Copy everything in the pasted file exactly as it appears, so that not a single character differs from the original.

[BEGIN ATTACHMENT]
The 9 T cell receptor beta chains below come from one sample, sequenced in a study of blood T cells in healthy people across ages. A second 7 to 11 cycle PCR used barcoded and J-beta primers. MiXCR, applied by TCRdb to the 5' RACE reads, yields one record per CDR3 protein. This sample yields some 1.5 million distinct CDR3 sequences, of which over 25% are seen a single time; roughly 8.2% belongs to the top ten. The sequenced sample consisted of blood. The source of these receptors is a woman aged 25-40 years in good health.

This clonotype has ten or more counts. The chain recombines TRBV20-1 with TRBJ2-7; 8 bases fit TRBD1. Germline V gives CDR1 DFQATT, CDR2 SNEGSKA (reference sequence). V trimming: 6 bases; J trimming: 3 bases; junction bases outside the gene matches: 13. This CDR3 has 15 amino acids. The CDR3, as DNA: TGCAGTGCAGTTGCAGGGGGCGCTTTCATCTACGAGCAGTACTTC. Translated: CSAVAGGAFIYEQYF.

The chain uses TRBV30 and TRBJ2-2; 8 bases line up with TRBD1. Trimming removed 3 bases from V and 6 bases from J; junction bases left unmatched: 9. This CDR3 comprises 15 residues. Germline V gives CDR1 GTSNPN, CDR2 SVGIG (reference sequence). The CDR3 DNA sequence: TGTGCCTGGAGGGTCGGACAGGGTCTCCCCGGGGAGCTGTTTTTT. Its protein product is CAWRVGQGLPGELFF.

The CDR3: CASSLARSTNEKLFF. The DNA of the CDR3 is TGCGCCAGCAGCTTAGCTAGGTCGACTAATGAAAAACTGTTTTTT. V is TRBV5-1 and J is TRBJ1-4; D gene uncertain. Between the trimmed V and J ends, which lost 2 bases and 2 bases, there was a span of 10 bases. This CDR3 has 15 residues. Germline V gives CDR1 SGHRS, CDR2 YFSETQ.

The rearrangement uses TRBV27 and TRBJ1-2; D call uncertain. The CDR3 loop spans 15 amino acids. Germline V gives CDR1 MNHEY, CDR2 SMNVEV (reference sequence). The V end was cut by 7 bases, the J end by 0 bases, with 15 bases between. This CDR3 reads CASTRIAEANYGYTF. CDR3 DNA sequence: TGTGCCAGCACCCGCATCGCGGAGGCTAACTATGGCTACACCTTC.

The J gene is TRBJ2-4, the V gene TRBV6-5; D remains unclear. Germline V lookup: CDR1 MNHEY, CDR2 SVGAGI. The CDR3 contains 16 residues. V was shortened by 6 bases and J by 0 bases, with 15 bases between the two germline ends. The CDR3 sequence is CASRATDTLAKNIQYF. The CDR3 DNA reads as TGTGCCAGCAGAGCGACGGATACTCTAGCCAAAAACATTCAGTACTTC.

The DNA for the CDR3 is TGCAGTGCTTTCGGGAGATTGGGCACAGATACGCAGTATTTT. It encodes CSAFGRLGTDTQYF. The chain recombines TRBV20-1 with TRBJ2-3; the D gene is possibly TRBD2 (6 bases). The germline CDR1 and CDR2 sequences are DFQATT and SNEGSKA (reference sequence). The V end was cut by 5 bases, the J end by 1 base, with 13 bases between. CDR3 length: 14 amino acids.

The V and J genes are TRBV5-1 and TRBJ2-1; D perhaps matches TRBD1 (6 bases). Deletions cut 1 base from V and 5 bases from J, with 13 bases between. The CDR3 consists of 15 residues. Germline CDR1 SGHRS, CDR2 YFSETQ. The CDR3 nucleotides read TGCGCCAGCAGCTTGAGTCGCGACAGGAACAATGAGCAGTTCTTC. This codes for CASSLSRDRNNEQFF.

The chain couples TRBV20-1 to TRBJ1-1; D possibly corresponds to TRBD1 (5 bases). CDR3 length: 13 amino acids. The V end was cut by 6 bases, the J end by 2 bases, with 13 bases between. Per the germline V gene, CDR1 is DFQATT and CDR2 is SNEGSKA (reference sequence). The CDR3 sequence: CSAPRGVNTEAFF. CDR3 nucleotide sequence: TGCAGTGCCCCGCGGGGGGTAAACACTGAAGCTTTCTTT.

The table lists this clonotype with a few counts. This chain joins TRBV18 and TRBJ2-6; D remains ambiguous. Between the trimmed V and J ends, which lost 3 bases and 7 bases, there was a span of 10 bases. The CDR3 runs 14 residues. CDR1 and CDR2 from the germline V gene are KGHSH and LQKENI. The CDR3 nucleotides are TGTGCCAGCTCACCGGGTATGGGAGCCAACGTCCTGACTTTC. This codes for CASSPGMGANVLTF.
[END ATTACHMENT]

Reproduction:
The 9 T cell receptor beta chains below come from one sample, sequenced in a study of blood T cells in healthy people across ages. A second 7 to 11 cycle PCR used barcoded and J-beta primers. MiXCR, applied by TCRdb to the 5' RACE reads, yields one record per CDR3 protein. This sample yields some 1.5 million distinct CDR3 sequences, of which over 25% are seen a single time; roughly 8.2% belongs to the top ten. The sequenced sample consisted of blood. The source of these receptors is a woman aged 25-40 years in good health.

This clonotype has ten or more counts. The chain recombines TRBV20-1 with TRBJ2-7; 8 bases fit TRBD1. Germline V gives CDR1 DFQATT, CDR2 SNEGSKA (reference sequence). V trimming: 6 bases; J trimming: 3 bases; junction bases outside the gene matches: 13. This CDR3 has 15 amino acids. The CDR3, as DNA: TGCAGTGCAGTTGCAGGGGGCGCTTTCATCTACGAGCAGTACTTC. Translated: CSAVAGGAFIYEQYF.

The chain uses TRBV30 and TRBJ2-2; 8 bases line up with TRBD1. Trimming removed 3 bases from V and 6 bases from J; junction bases left unmatched: 9. This CDR3 comprises 15 residues. Germline V gives CDR1 GTSNPN, CDR2 SVGIG (reference sequence). The CDR3 DNA sequence: TGTGCCTGGAGGGTCGGACAGGGTCTCCCCGGGGAGCTGTTTTTT. Its protein product is CAWRVGQGLPGELFF.

The CDR3: CASSLARSTNEKLFF. The DNA of the CDR3 is TGCGCCAGCAGCTTAGCTAGGTCGACTAATGAAAAACTGTTTTTT. V is TRBV5-1 and J is TRBJ1-4; D gene uncertain. Between the trimmed V and J ends, which lost 2 bases and 2 bases, there was a span of 10 bases. This CDR3 has 15 residues. Germline V gives CDR1 SGHRS, CDR2 YFSETQ.

The rearrangement uses TRBV27 and TRBJ1-2; D call uncertain. The CDR3 loop spans 15 amino acids. Germline V gives CDR1 MNHEY, CDR2 SMNVEV (reference sequence). The V end was cut by 7 bases, the J end by 0 bases, with 15 bases between. This CDR3 reads CASTRIAEANYGYTF. CDR3 DNA sequence: TGTGCCAGCACCCGCATCGCGGAGGCTAACTATGGCTACACCTTC.

The J gene is TRBJ2-4, the V gene TRBV6-5; D remains unclear. Germline V lookup: CDR1 MNHEY, CDR2 SVGAGI. The CDR3 contains 16 residues. V was shortened by 6 bases and J by 0 bases, with 15 bases between the two germline ends. The CDR3 sequence is CASRATDTLAKNIQYF. The CDR3 DNA reads as TGTGCCAGCAGAGCGACGGATACTCTAGCCAAAAACATTCAGTACTTC.

The DNA for the CDR3 is TGCAGTGCTTTCGGGAGATTGGGCACAGATACGCAGTATTTT. It encodes CSAFGRLGTDTQYF. The chain recombines TRBV20-1 with TRBJ2-3; the D gene is possibly TRBD2 (6 bases). The germline CDR1 and CDR2 sequences are DFQATT and SNEGSKA (reference sequence). The V end was cut by 5 bases, the J end by 1 base, with 13 bases between. CDR3 length: 14 amino acids.

The V and J genes are TRBV5-1 and TRBJ2-1; D perhaps matches TRBD1 (6 bases). Deletions cut 1 base from V and 5 bases from J, with 13 bases between. The CDR3 consists of 15 residues. Germline CDR1 SGHRS, CDR2 YFSETQ. The CDR3 nucleotides read TGCGCCAGCAGCTTGAGTCGCGACAGGAACAATGAGCAGTTCTTC. This codes for CASSLSRDRNNEQFF.

The chain couples TRBV20-1 to TRBJ1-1; D possibly corresponds to TRBD1 (5 bases). CDR3 length: 13 amino acids. The V end was cut by 6 bases, the J end by 2 bases, with 13 bases between. Per the germline V gene, CDR1 is DFQATT and CDR2 is SNEGSKA (reference sequence). The CDR3 sequence: CSAPRGVNTEAFF. CDR3 nucleotide sequence: TGCAGTGCCCCGCGGGGGGTAAACACTGAAGCTTTCTTT.

The table lists this clonotype with a few counts. This chain joins TRBV18 and TRBJ2-6; D remains ambiguous. Between the trimmed V and J ends, which lost 3 bases and 7 bases, there was a span of 10 bases. The CDR3 runs 14 residues. CDR1 and CDR2 from the germline V gene are KGHSH and LQKENI. The CDR3 nucleotides are TGTGCCAGCTCACCGGGTATGGGAGCCAACGTCCTGACTTTC. This codes for CASSPGMGANVLTF.